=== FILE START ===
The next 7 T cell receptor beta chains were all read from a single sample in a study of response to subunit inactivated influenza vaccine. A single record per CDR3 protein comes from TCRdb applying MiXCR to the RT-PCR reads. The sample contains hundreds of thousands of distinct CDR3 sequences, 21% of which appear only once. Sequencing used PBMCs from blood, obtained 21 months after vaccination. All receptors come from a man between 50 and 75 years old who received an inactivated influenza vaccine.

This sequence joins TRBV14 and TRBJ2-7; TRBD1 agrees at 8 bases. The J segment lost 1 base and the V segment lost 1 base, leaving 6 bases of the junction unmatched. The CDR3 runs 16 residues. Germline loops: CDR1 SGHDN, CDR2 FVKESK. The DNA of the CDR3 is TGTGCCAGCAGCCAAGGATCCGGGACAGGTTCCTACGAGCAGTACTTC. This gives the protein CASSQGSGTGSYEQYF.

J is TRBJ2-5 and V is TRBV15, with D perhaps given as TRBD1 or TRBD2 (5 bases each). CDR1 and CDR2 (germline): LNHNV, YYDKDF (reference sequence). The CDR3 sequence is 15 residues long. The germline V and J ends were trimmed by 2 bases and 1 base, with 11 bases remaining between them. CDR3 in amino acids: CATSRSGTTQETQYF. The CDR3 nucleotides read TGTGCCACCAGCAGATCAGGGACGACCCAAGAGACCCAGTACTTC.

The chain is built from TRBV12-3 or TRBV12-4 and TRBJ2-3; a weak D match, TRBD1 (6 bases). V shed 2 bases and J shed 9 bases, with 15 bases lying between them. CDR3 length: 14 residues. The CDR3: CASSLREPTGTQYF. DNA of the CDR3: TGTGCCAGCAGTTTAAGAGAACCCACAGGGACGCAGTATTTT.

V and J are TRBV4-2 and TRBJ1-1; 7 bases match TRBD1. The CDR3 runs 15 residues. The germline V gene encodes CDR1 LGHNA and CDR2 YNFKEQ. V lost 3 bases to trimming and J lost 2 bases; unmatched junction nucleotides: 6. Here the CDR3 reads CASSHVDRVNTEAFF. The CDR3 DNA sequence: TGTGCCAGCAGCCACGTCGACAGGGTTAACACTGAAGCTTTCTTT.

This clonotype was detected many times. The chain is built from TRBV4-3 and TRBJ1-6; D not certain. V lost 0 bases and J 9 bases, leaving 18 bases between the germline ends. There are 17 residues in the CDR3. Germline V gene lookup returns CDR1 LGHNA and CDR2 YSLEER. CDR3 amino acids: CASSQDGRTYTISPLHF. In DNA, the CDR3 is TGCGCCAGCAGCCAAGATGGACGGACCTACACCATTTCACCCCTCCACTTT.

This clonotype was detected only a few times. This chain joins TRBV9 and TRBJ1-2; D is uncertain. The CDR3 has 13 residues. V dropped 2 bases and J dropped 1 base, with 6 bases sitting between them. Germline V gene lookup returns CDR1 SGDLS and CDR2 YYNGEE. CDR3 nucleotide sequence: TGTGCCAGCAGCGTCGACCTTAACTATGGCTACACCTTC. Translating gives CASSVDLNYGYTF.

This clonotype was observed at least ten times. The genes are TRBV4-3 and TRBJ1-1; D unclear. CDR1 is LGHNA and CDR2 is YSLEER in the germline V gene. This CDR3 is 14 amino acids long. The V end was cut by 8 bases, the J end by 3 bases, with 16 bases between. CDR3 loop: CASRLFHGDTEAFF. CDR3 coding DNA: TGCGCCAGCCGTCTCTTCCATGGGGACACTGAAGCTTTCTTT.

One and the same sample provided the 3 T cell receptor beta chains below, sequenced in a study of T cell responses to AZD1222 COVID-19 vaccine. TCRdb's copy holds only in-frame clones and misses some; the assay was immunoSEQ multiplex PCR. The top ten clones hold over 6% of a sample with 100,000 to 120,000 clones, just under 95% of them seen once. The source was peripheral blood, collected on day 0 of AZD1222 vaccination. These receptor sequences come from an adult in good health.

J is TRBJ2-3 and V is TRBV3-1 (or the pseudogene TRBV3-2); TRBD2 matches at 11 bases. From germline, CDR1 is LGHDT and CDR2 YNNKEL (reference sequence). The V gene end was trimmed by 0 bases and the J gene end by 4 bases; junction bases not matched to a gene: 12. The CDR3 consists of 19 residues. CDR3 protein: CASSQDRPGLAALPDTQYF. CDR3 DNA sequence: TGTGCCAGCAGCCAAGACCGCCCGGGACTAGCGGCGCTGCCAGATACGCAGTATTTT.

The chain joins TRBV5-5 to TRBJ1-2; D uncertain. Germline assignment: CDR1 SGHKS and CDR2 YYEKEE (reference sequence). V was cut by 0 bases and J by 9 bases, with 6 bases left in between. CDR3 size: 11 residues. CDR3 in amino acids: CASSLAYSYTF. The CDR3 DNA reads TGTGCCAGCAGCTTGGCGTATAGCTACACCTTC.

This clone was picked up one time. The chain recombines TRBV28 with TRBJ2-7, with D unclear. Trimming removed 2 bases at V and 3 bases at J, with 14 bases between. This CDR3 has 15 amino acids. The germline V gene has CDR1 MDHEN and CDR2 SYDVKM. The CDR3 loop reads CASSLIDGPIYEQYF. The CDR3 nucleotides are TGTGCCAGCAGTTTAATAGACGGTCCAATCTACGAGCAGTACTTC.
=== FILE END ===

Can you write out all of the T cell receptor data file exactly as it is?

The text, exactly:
The next 7 T cell receptor beta chains were all read from a single sample in a study of response to subunit inactivated influenza vaccine. A single record per CDR3 protein comes from TCRdb applying MiXCR to the RT-PCR reads. The sample contains hundreds of thousands of distinct CDR3 sequences, 21% of which appear only once. Sequencing used PBMCs from blood, obtained 21 months after vaccination. All receptors come from a man between 50 and 75 years old who received an inactivated influenza vaccine.

This sequence joins TRBV14 and TRBJ2-7; TRBD1 agrees at 8 bases. The J segment lost 1 base and the V segment lost 1 base, leaving 6 bases of the junction unmatched. The CDR3 runs 16 residues. Germline loops: CDR1 SGHDN, CDR2 FVKESK. The DNA of the CDR3 is TGTGCCAGCAGCCAAGGATCCGGGACAGGTTCCTACGAGCAGTACTTC. This gives the protein CASSQGSGTGSYEQYF.

J is TRBJ2-5 and V is TRBV15, with D perhaps given as TRBD1 or TRBD2 (5 bases each). CDR1 and CDR2 (germline): LNHNV, YYDKDF (reference sequence). The CDR3 sequence is 15 residues long. The germline V and J ends were trimmed by 2 bases and 1 base, with 11 bases remaining between them. CDR3 in amino acids: CATSRSGTTQETQYF. The CDR3 nucleotides read TGTGCCACCAGCAGATCAGGGACGACCCAAGAGACCCAGTACTTC.

The chain is built from TRBV12-3 or TRBV12-4 and TRBJ2-3; a weak D match, TRBD1 (6 bases). V shed 2 bases and J shed 9 bases, with 15 bases lying between them. CDR3 length: 14 residues. The CDR3: CASSLREPTGTQYF. DNA of the CDR3: TGTGCCAGCAGTTTAAGAGAACCCACAGGGACGCAGTATTTT.

V and J are TRBV4-2 and TRBJ1-1; 7 bases match TRBD1. The CDR3 runs 15 residues. The germline V gene encodes CDR1 LGHNA and CDR2 YNFKEQ. V lost 3 bases to trimming and J lost 2 bases; unmatched junction nucleotides: 6. Here the CDR3 reads CASSHVDRVNTEAFF. The CDR3 DNA sequence: TGTGCCAGCAGCCACGTCGACAGGGTTAACACTGAAGCTTTCTTT.

This clonotype was detected many times. The chain is built from TRBV4-3 and TRBJ1-6; D not certain. V lost 0 bases and J 9 bases, leaving 18 bases between the germline ends. There are 17 residues in the CDR3. Germline V gene lookup returns CDR1 LGHNA and CDR2 YSLEER. CDR3 amino acids: CASSQDGRTYTISPLHF. In DNA, the CDR3 is TGCGCCAGCAGCCAAGATGGACGGACCTACACCATTTCACCCCTCCACTTT.

This clonotype was detected only a few times. This chain joins TRBV9 and TRBJ1-2; D is uncertain. The CDR3 has 13 residues. V dropped 2 bases and J dropped 1 base, with 6 bases sitting between them. Germline V gene lookup returns CDR1 SGDLS and CDR2 YYNGEE. CDR3 nucleotide sequence: TGTGCCAGCAGCGTCGACCTTAACTATGGCTACACCTTC. Translating gives CASSVDLNYGYTF.

This clonotype was observed at least ten times. The genes are TRBV4-3 and TRBJ1-1; D unclear. CDR1 is LGHNA and CDR2 is YSLEER in the germline V gene. This CDR3 is 14 amino acids long. The V end was cut by 8 bases, the J end by 3 bases, with 16 bases between. CDR3 loop: CASRLFHGDTEAFF. CDR3 coding DNA: TGCGCCAGCCGTCTCTTCCATGGGGACACTGAAGCTTTCTTT.

One and the same sample provided the 3 T cell receptor beta chains below, sequenced in a study of T cell responses to AZD1222 COVID-19 vaccine. TCRdb's copy holds only in-frame clones and misses some; the assay was immunoSEQ multiplex PCR. The top ten clones hold over 6% of a sample with 100,000 to 120,000 clones, just under 95% of them seen once. The source was peripheral blood, collected on day 0 of AZD1222 vaccination. These receptor sequences come from an adult in good health.

J is TRBJ2-3 and V is TRBV3-1 (or the pseudogene TRBV3-2); TRBD2 matches at 11 bases. From germline, CDR1 is LGHDT and CDR2 YNNKEL (reference sequence). The V gene end was trimmed by 0 bases and the J gene end by 4 bases; junction bases not matched to a gene: 12. The CDR3 consists of 19 residues. CDR3 protein: CASSQDRPGLAALPDTQYF. CDR3 DNA sequence: TGTGCCAGCAGCCAAGACCGCCCGGGACTAGCGGCGCTGCCAGATACGCAGTATTTT.

The chain joins TRBV5-5 to TRBJ1-2; D uncertain. Germline assignment: CDR1 SGHKS and CDR2 YYEKEE (reference sequence). V was cut by 0 bases and J by 9 bases, with 6 bases left in between. CDR3 size: 11 residues. CDR3 in amino acids: CASSLAYSYTF. The CDR3 DNA reads TGTGCCAGCAGCTTGGCGTATAGCTACACCTTC.

This clone was picked up one time. The chain recombines TRBV28 with TRBJ2-7, with D unclear. Trimming removed 2 bases at V and 3 bases at J, with 14 bases between. This CDR3 has 15 amino acids. The germline V gene has CDR1 MDHEN and CDR2 SYDVKM. The CDR3 loop reads CASSLIDGPIYEQYF. The CDR3 nucleotides are TGTGCCAGCAGTTTAATAGACGGTCCAATCTACGAGCAGTACTTC.